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Social Preferences and Voting: An Exploration Using a Novel Preference Revealing Mechanism

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Listed:
  • Messer, Kent D.
  • Poe, Gregory L.
  • Rondeau, Daniel
  • Schulze, William D.
  • Vossler, Christian A.

Abstract

Public referenda are frequently used to determine the provision of public goods. As public programs have distributional consequences, a compelling question is what role if any social preferences have on voting behavior. This paper explores this issue using laboratory experiments wherein voting outcomes lead to a known distribution of net benefits across participants. Preferences are elicited using a novel Random Price Voting Mechanism (RPVM), which is a more parsimonious mechanism than dichotomous choice referenda, but gives consistent results. Results suggest that social preferences, in particular a social efficiency motive, lead to economically meaningful deviations from self-interested voting choices and increase the likelihood that welfare-enhancing programs are implemented.

Suggested Citation

  • Messer, Kent D. & Poe, Gregory L. & Rondeau, Daniel & Schulze, William D. & Vossler, Christian A., 2008. "Social Preferences and Voting: An Exploration Using a Novel Preference Revealing Mechanism," Working Papers 51132, Cornell University, Department of Applied Economics and Management.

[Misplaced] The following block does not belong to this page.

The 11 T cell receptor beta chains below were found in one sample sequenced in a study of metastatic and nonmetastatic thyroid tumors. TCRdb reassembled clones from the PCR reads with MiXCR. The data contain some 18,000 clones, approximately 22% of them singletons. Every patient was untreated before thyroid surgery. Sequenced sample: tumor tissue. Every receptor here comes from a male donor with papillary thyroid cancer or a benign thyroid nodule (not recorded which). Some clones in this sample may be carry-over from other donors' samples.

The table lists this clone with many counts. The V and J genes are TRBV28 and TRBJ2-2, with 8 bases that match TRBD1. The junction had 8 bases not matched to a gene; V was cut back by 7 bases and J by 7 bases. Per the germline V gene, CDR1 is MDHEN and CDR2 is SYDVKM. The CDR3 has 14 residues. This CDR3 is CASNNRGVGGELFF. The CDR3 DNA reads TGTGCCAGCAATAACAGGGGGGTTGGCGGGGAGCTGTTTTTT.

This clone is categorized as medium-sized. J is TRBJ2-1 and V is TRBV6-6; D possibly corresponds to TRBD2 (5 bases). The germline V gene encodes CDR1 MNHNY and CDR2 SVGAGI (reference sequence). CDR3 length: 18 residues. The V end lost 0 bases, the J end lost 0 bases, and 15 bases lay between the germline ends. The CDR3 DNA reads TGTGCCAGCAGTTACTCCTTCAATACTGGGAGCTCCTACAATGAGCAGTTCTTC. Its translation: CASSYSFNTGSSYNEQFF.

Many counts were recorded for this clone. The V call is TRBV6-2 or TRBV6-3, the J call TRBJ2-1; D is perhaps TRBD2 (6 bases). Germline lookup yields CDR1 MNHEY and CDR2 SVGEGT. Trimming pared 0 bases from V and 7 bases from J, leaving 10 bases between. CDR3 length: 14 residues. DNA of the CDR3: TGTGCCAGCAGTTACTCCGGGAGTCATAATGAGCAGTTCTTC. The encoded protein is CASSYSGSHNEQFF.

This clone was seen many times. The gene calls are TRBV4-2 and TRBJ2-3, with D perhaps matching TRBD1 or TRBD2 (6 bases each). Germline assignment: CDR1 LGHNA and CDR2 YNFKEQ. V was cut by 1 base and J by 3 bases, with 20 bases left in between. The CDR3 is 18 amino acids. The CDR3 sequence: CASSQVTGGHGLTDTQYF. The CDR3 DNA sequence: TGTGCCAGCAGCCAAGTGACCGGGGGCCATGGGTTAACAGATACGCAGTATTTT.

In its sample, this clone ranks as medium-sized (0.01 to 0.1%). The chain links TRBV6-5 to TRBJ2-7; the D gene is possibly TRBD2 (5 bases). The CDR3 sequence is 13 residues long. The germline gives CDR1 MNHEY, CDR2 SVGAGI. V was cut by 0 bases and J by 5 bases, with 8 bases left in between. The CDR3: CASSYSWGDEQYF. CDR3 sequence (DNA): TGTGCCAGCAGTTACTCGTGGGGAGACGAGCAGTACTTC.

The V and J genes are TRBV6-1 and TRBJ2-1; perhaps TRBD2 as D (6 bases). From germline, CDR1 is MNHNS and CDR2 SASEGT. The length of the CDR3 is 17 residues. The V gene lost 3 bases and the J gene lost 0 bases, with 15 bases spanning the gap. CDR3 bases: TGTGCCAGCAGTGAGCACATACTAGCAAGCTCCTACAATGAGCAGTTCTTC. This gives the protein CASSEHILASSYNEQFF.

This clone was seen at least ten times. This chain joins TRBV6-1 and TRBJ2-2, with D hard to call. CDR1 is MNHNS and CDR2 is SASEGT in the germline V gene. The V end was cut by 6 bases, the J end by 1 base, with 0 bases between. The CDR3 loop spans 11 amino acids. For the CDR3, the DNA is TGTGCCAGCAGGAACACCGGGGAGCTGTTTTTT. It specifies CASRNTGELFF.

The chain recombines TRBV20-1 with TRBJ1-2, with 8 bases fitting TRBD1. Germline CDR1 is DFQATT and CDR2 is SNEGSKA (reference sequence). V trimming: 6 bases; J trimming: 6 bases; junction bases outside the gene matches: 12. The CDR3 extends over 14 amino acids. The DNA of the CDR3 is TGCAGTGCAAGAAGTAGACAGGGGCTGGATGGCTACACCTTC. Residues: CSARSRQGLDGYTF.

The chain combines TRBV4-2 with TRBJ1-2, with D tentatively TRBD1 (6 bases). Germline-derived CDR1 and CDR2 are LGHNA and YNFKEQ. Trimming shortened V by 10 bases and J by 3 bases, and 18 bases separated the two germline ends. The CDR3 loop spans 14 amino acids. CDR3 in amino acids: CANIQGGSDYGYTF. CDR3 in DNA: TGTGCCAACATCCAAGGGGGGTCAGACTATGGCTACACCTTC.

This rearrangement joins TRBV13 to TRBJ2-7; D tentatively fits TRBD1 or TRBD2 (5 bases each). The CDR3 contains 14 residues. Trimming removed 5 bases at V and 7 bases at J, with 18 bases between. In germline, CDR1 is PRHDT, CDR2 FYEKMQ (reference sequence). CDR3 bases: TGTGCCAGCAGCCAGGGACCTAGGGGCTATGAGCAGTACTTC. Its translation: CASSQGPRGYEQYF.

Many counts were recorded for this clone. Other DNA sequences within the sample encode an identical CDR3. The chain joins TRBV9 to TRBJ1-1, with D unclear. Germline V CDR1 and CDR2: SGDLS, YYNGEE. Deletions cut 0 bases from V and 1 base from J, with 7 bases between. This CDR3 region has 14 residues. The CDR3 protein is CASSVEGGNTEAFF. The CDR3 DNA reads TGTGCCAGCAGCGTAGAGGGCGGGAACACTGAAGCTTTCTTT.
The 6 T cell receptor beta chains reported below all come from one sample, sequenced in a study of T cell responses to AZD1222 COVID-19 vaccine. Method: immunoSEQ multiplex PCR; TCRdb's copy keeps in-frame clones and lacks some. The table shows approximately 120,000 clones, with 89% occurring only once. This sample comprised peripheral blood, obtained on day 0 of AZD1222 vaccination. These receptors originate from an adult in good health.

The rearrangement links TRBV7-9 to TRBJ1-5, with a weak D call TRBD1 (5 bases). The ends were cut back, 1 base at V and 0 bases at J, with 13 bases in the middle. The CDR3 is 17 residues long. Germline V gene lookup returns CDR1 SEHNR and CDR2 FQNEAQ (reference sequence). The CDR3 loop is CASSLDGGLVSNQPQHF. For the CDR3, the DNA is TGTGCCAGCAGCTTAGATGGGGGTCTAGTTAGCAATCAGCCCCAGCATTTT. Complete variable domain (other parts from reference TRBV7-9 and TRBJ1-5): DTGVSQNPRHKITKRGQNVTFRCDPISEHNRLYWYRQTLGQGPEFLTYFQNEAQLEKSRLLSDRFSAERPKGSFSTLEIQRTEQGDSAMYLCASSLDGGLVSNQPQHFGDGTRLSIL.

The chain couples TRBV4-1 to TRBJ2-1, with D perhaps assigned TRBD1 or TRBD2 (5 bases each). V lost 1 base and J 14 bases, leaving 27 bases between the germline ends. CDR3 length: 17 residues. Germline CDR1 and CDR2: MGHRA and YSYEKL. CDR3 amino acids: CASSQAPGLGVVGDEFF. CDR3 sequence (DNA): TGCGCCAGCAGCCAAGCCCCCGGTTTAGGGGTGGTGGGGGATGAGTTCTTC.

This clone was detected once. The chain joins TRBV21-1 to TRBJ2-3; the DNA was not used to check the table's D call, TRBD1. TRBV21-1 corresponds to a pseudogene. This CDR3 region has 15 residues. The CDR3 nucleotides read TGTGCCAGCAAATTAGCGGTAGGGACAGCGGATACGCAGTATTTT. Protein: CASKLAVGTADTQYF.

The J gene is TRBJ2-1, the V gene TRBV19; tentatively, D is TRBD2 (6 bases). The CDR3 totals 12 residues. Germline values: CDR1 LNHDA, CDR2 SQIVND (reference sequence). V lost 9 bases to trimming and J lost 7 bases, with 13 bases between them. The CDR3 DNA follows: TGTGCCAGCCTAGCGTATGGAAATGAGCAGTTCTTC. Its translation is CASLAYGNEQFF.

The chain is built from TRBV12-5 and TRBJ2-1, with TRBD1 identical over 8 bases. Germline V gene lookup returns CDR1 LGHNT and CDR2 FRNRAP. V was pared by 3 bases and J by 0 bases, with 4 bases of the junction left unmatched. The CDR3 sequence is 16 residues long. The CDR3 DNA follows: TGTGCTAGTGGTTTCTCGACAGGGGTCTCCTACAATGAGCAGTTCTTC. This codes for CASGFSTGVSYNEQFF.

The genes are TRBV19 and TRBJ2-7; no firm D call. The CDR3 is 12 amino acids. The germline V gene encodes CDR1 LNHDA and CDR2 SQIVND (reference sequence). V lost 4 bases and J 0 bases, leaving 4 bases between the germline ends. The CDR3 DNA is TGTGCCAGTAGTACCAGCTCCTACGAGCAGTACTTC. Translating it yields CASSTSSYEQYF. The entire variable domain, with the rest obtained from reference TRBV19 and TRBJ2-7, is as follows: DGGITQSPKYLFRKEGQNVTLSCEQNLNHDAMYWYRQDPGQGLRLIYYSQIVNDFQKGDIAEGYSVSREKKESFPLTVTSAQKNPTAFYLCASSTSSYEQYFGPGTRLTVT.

• Handle: RePEc:ags:cudawp:51132
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    References listed on IDEAS

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    Cited by:

    1. Kesternich, Iris & Schumacher, Heiner & Winter, Joachim, 2014. "Professional norms and physician behavior: homo oeconomicus or homo hippocraticus?," Discussion Paper Series of SFB/TR 15 Governance and the Efficiency of Economic Systems 456, Free University of Berlin, Humboldt University of Berlin, University of Bonn, University of Mannheim, University of Munich.
    2. Christian A. Vossler & Maurice Doyon & Daniel Rondeau, 2012. "Truth in Consequentiality: Theory and Field Evidence on Discrete Choice Experiments," American Economic Journal: Microeconomics, American Economic Association, vol. 4(4), pages 145-171, November.
    3. Markussen, Thomas & Putterman, Louis & Tyran, Jean-Robert, 2016. "Judicial error and cooperation," European Economic Review, Elsevier, vol. 89(C), pages 372-388.
    4. Messer, Kent D. & Poe, Gregory L. & Schulze, William D., 2008. "The Value of Private Risk Versus the Value of Public Risk: An Experimental Analysis of the Johannesson et al. Conjecture," Working Papers 51141, Cornell University, Department of Applied Economics and Management.
    5. Kecinski, Maik & Kerley Keisner, Deborah & Messer, Kent D. & Schulze, William D., 2016. "Stigma mitigation and the importance of redundant treatments," Journal of Economic Psychology, Elsevier, vol. 54(C), pages 44-52.
    6. Brent, Daniel A. & Gangadharan, Lata & Leroux, Anke & Raschky, Paul, 2016. "Putting Your Money Where Your Month Is," 2016 Conference (60th), February 2-5, 2016, Canberra, Australia 235377, Australian Agricultural and Resource Economics Society.
    7. Meya, Johannes & Poutvaara, Panu & Schwager, Robert, 2017. "Pocketbook Voting, Social Preferences, and Expressive Motives in Referenda," Discussion Papers in Economics 38425, University of Munich, Department of Economics.
    8. Buckley, Neil & Cuff, Katherine & Hurley, Jeremiah & Mestelman, Stuart & Thomas, Stephanie & Cameron, David, 2015. "Support for public provision of a private good with top-up and opt-out: A controlled laboratory experiment," Journal of Economic Behavior & Organization, Elsevier, vol. 111(C), pages 177-196.